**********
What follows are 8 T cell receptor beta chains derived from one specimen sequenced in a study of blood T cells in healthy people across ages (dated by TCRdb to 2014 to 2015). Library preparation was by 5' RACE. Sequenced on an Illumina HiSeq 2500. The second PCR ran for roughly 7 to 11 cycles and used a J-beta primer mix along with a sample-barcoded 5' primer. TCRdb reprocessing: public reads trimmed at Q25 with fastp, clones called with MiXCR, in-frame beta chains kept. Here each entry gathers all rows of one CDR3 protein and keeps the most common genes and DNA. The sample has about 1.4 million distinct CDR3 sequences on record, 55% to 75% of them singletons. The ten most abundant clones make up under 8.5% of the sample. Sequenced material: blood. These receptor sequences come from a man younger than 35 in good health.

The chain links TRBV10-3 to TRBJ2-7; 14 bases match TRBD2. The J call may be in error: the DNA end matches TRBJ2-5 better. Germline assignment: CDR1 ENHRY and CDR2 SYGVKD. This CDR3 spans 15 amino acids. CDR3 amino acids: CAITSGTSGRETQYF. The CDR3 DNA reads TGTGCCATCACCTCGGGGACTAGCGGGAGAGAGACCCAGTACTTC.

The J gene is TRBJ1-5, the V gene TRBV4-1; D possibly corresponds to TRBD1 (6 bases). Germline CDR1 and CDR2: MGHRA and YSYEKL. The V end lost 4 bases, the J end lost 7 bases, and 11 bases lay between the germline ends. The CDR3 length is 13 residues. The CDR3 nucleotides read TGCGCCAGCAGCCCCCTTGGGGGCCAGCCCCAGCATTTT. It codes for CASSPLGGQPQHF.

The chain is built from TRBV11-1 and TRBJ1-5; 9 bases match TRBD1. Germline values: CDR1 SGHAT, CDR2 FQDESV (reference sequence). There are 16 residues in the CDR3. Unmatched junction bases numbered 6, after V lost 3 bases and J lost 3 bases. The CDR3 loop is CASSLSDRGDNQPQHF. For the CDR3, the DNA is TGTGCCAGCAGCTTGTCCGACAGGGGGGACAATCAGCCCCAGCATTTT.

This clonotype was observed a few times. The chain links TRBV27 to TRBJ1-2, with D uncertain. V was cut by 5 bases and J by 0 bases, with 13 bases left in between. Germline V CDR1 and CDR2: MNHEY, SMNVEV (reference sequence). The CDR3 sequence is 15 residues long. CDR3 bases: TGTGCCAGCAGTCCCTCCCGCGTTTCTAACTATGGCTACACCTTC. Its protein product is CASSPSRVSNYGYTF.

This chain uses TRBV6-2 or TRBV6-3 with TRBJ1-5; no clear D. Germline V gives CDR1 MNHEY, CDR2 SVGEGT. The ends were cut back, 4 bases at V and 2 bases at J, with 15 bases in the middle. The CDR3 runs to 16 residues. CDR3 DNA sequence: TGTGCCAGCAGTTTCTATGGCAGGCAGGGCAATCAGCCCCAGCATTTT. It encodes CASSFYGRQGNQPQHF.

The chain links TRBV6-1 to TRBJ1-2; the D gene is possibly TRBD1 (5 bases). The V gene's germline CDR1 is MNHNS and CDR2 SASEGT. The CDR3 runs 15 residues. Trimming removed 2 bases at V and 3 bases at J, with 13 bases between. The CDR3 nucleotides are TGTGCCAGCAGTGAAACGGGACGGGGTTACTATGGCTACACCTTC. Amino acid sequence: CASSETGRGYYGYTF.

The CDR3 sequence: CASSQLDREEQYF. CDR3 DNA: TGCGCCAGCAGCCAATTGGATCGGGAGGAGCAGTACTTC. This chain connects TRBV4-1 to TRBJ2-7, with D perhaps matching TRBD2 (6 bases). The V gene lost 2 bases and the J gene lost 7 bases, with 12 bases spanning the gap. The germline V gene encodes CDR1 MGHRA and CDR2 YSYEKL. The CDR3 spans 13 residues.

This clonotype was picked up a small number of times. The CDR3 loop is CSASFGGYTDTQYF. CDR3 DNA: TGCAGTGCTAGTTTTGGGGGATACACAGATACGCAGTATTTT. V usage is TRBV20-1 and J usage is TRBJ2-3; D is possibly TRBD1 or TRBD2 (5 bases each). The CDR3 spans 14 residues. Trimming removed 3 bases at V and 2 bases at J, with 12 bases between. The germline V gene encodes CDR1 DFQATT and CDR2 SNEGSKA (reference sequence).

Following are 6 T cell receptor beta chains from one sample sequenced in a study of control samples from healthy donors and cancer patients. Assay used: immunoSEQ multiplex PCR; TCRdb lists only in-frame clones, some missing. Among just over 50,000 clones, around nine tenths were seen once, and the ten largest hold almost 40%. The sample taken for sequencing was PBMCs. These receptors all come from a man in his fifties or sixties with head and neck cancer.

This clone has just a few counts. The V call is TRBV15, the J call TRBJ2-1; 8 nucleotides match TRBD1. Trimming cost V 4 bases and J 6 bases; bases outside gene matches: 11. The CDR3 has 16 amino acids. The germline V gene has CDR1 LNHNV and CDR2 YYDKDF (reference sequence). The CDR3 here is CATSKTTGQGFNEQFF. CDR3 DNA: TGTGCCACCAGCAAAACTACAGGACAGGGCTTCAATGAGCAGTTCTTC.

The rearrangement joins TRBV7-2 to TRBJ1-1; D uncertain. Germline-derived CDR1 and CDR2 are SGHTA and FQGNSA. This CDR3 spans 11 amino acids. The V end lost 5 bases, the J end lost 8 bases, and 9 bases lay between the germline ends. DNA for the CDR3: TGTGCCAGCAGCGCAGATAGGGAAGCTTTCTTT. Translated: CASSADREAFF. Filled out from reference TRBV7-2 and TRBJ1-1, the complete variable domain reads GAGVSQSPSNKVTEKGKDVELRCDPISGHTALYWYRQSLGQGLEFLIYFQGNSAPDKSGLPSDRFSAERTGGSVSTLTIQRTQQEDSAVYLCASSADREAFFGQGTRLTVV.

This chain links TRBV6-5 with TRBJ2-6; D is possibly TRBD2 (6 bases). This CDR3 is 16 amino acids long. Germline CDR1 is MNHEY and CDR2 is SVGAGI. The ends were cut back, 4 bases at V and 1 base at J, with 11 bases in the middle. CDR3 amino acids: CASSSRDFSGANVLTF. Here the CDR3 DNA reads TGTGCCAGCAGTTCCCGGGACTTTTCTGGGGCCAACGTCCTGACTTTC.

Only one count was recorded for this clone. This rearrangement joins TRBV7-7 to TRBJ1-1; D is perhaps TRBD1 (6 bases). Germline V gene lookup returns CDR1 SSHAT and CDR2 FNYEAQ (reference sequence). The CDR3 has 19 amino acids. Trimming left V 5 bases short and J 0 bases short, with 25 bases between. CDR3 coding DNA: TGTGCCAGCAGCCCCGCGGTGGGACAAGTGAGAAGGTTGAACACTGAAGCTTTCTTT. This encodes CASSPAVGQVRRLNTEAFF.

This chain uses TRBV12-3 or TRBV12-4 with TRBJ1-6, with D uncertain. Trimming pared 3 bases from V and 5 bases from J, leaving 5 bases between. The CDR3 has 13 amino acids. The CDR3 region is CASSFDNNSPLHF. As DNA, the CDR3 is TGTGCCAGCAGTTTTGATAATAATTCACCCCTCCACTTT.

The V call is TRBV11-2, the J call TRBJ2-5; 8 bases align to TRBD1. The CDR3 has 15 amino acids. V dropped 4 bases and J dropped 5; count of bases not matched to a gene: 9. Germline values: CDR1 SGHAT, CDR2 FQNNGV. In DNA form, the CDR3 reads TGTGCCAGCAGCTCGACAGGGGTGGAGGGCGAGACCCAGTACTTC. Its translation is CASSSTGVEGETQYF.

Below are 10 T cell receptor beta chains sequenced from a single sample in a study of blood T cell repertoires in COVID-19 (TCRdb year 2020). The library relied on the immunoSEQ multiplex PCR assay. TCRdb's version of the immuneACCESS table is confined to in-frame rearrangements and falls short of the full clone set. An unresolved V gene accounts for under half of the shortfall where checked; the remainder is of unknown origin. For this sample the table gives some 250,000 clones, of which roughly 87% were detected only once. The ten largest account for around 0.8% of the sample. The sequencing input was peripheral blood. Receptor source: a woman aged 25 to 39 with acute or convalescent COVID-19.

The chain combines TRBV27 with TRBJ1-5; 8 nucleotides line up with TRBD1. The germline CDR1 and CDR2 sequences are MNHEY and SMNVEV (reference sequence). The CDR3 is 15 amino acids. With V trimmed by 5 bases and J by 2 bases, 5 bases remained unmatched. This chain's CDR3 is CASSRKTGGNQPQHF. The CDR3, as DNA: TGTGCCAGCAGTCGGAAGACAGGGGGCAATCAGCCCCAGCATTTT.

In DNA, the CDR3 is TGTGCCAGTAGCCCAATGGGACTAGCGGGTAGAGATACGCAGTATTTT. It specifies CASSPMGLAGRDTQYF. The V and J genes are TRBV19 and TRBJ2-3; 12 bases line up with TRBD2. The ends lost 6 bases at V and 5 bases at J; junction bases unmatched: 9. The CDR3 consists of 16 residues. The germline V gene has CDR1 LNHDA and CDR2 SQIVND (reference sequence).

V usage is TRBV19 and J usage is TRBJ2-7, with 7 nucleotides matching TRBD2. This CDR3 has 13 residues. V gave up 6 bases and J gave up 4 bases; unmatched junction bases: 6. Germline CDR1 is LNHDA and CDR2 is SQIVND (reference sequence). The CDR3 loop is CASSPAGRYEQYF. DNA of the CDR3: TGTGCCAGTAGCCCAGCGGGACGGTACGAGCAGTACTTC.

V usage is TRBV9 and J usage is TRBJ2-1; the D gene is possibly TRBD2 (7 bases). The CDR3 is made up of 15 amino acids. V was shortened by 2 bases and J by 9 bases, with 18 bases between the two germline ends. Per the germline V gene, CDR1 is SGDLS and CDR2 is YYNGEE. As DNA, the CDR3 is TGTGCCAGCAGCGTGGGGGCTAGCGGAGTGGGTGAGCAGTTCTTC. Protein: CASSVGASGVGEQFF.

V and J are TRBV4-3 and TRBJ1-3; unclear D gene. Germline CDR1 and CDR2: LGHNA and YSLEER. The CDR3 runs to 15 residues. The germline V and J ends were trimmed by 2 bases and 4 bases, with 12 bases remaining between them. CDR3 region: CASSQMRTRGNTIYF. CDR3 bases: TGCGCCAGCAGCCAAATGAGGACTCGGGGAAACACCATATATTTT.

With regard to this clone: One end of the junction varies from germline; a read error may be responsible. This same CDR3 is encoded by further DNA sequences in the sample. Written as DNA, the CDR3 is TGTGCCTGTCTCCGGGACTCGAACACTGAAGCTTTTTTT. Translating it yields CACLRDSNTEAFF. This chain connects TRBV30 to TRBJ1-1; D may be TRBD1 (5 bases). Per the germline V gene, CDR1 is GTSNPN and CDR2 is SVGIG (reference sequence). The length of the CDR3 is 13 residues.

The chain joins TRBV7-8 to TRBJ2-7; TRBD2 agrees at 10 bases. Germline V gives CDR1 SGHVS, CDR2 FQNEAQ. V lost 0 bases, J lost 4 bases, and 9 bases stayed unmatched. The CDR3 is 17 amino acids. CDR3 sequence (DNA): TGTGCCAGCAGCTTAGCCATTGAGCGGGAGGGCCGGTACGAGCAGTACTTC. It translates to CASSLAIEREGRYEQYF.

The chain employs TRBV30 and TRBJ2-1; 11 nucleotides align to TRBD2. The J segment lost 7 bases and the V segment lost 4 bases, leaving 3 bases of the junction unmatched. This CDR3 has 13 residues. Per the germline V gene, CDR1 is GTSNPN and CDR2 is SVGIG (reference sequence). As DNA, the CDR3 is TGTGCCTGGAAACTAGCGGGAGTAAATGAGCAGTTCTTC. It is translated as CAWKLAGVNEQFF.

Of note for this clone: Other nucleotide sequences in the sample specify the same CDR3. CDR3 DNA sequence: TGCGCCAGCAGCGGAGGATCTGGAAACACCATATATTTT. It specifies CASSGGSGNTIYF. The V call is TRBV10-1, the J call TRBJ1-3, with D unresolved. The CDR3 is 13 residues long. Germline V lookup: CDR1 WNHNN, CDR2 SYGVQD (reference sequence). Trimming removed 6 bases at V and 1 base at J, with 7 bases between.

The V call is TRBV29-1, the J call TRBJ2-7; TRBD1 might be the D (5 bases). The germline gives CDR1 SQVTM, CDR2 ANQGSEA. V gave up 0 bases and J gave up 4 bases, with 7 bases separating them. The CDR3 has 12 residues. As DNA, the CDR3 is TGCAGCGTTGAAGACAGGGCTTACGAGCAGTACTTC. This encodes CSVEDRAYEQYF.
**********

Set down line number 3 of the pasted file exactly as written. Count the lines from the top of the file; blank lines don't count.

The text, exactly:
The J gene is TRBJ1-5, the V gene TRBV4-1; D possibly corresponds to TRBD1 (6 bases). Germline CDR1 and CDR2: MGHRA and YSYEKL. The V end lost 4 bases, the J end lost 7 bases, and 11 bases lay between the germline ends. The CDR3 length is 13 residues. The CDR3 nucleotides read TGCGCCAGCAGCCCCCTTGGGGGCCAGCCCCAGCATTTT. It codes for CASSPLGGQPQHF.